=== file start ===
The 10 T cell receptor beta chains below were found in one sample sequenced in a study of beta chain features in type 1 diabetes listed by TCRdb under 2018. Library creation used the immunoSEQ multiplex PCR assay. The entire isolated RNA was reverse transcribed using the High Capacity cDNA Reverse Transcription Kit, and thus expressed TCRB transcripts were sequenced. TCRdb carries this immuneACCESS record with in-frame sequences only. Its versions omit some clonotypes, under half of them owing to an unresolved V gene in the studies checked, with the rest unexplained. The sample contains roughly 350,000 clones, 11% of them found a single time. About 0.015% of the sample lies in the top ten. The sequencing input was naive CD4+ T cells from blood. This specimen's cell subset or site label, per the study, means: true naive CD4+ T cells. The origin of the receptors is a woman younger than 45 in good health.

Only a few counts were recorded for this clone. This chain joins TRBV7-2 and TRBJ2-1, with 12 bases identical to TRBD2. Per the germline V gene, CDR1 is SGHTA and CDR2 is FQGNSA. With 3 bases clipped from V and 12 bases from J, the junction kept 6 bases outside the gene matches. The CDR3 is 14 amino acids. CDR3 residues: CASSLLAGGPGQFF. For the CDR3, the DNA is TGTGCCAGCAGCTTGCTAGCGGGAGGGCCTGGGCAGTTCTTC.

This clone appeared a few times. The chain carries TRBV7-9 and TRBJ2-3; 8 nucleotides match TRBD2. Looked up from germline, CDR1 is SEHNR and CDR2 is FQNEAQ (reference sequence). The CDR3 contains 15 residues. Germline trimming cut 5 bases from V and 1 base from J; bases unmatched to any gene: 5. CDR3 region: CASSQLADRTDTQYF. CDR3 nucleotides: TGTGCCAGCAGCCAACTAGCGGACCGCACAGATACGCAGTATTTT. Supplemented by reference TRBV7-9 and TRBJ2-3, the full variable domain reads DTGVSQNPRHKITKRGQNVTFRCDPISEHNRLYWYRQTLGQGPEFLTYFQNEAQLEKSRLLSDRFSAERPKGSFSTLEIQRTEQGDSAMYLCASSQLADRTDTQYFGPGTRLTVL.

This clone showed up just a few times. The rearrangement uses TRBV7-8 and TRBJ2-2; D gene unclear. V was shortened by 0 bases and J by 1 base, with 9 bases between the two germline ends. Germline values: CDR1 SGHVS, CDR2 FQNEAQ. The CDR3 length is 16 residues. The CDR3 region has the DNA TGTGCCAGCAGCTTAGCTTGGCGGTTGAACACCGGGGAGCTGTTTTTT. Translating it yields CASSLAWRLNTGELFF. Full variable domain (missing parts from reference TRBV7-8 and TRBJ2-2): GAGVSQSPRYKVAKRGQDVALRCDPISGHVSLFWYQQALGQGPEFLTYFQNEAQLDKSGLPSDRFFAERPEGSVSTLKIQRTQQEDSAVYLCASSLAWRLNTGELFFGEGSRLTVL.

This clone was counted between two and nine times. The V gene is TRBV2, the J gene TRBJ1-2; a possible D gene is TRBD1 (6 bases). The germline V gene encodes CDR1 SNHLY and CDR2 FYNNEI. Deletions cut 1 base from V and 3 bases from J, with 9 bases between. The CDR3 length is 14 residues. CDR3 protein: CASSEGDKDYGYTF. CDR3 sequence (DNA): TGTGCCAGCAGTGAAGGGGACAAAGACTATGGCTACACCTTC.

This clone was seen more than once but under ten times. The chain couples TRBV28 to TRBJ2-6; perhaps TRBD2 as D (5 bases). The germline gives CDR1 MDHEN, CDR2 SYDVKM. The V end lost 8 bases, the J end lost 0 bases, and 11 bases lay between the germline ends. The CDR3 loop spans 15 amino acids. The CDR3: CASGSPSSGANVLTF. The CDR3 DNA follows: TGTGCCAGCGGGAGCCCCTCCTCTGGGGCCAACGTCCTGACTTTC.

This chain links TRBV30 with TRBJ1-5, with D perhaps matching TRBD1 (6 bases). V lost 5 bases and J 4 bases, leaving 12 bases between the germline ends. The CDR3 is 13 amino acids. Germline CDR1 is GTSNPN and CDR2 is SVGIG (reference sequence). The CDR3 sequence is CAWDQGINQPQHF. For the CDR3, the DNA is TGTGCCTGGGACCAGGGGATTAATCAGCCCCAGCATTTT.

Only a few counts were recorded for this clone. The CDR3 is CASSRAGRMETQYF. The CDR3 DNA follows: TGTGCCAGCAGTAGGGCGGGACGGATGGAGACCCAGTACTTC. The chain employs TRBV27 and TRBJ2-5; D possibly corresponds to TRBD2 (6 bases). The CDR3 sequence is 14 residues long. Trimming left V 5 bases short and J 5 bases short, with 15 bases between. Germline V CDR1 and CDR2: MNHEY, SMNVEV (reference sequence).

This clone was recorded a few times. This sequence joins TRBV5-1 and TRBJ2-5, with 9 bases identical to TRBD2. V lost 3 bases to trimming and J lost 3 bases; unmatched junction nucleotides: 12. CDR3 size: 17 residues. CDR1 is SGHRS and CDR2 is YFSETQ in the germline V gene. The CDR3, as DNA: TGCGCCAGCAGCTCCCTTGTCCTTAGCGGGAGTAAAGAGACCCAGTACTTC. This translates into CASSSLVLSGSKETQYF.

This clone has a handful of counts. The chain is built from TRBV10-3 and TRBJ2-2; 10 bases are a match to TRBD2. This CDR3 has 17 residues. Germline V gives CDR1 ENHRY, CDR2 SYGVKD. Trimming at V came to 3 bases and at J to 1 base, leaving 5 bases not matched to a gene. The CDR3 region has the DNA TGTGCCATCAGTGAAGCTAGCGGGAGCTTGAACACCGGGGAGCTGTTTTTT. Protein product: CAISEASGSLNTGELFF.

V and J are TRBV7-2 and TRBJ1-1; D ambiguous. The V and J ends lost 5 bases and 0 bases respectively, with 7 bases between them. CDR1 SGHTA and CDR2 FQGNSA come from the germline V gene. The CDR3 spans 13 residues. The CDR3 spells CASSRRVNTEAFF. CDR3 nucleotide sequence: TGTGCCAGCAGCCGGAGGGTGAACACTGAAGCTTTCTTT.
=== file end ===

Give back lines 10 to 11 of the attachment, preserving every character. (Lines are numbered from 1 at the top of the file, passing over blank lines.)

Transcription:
This clone has a handful of counts. The chain is built from TRBV10-3 and TRBJ2-2; 10 bases are a match to TRBD2. This CDR3 has 17 residues. Germline V gives CDR1 ENHRY, CDR2 SYGVKD. Trimming at V came to 3 bases and at J to 1 base, leaving 5 bases not matched to a gene. The CDR3 region has the DNA TGTGCCATCAGTGAAGCTAGCGGGAGCTTGAACACCGGGGAGCTGTTTTTT. Protein product: CAISEASGSLNTGELFF.

V and J are TRBV7-2 and TRBJ1-1; D ambiguous. The V and J ends lost 5 bases and 0 bases respectively, with 7 bases between them. CDR1 SGHTA and CDR2 FQGNSA come from the germline V gene. The CDR3 spans 13 residues. The CDR3 spells CASSRRVNTEAFF. CDR3 nucleotide sequence: TGTGCCAGCAGCCGGAGGGTGAACACTGAAGCTTTCTTT.